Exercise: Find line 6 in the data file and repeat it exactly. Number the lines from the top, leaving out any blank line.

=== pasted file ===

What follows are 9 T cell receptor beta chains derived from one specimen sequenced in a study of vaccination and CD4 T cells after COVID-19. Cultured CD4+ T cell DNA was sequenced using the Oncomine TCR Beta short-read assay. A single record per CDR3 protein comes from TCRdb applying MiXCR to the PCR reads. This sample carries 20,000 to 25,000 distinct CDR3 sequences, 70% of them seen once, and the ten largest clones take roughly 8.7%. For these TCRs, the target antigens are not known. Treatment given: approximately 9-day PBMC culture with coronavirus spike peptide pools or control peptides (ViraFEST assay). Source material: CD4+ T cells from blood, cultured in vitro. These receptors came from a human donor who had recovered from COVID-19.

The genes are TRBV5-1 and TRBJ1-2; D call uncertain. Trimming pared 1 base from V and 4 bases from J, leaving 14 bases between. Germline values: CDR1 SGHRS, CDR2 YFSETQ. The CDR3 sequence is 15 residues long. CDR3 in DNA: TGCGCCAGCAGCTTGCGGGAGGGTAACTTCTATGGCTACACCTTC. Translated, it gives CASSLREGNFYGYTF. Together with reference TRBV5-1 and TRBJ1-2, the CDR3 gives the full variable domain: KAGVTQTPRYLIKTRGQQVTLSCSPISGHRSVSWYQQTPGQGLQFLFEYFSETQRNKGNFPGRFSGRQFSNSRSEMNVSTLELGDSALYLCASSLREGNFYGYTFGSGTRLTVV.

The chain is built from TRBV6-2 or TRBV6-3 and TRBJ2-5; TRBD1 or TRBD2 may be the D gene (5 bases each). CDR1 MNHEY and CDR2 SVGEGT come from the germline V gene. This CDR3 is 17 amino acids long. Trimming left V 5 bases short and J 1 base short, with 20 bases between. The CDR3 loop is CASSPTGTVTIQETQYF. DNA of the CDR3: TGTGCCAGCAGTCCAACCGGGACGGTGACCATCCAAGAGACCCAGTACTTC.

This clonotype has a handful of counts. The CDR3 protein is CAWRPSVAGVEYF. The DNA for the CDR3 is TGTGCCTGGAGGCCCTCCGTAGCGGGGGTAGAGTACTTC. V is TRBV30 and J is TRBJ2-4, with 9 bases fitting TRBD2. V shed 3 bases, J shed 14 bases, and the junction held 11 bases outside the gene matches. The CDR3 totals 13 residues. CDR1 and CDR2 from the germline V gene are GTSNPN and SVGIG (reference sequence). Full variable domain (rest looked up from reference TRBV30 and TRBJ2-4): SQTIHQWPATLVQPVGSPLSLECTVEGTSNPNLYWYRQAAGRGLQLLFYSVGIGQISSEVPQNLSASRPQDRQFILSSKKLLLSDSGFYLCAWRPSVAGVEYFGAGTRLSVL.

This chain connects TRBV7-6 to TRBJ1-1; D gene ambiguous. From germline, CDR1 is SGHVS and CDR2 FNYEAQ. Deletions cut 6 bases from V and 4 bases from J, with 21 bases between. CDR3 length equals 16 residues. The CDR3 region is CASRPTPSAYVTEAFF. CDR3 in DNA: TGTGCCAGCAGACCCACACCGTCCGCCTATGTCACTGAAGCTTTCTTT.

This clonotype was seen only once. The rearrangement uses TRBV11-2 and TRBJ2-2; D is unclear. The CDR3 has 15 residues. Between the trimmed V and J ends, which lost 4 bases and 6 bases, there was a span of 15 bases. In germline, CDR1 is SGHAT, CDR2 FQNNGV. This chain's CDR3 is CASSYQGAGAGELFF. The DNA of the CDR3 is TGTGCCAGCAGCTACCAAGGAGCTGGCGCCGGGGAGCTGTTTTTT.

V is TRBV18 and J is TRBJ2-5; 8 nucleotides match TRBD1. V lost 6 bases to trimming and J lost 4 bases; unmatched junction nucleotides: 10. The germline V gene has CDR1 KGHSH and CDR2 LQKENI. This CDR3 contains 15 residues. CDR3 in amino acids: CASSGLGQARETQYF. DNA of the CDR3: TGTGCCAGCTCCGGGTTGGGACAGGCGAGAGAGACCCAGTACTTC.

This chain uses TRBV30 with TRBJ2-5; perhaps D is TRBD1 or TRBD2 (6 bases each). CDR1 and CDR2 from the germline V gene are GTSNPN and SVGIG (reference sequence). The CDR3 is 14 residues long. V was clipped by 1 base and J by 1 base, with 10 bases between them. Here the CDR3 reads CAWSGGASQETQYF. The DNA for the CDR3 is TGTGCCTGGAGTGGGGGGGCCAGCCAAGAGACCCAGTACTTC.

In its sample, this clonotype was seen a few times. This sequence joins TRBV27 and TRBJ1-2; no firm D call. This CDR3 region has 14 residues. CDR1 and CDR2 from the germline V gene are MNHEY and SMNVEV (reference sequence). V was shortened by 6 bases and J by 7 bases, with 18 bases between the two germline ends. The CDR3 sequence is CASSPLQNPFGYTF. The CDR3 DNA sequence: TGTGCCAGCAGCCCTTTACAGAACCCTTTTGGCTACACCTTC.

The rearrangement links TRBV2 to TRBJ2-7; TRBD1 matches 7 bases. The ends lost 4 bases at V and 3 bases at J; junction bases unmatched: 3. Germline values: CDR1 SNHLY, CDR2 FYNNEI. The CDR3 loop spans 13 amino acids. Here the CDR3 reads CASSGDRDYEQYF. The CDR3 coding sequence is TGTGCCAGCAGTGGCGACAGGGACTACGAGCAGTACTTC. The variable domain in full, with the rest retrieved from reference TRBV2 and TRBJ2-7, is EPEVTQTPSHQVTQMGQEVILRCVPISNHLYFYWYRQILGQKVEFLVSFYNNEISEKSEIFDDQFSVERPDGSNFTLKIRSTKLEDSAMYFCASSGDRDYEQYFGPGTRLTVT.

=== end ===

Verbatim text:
This clonotype was seen only once. The rearrangement uses TRBV11-2 and TRBJ2-2; D is unclear. The CDR3 has 15 residues. Between the trimmed V and J ends, which lost 4 bases and 6 bases, there was a span of 15 bases. In germline, CDR1 is SGHAT, CDR2 FQNNGV. This chain's CDR3 is CASSYQGAGAGELFF. The DNA of the CDR3 is TGTGCCAGCAGCTACCAAGGAGCTGGCGCCGGGGAGCTGTTTTTT.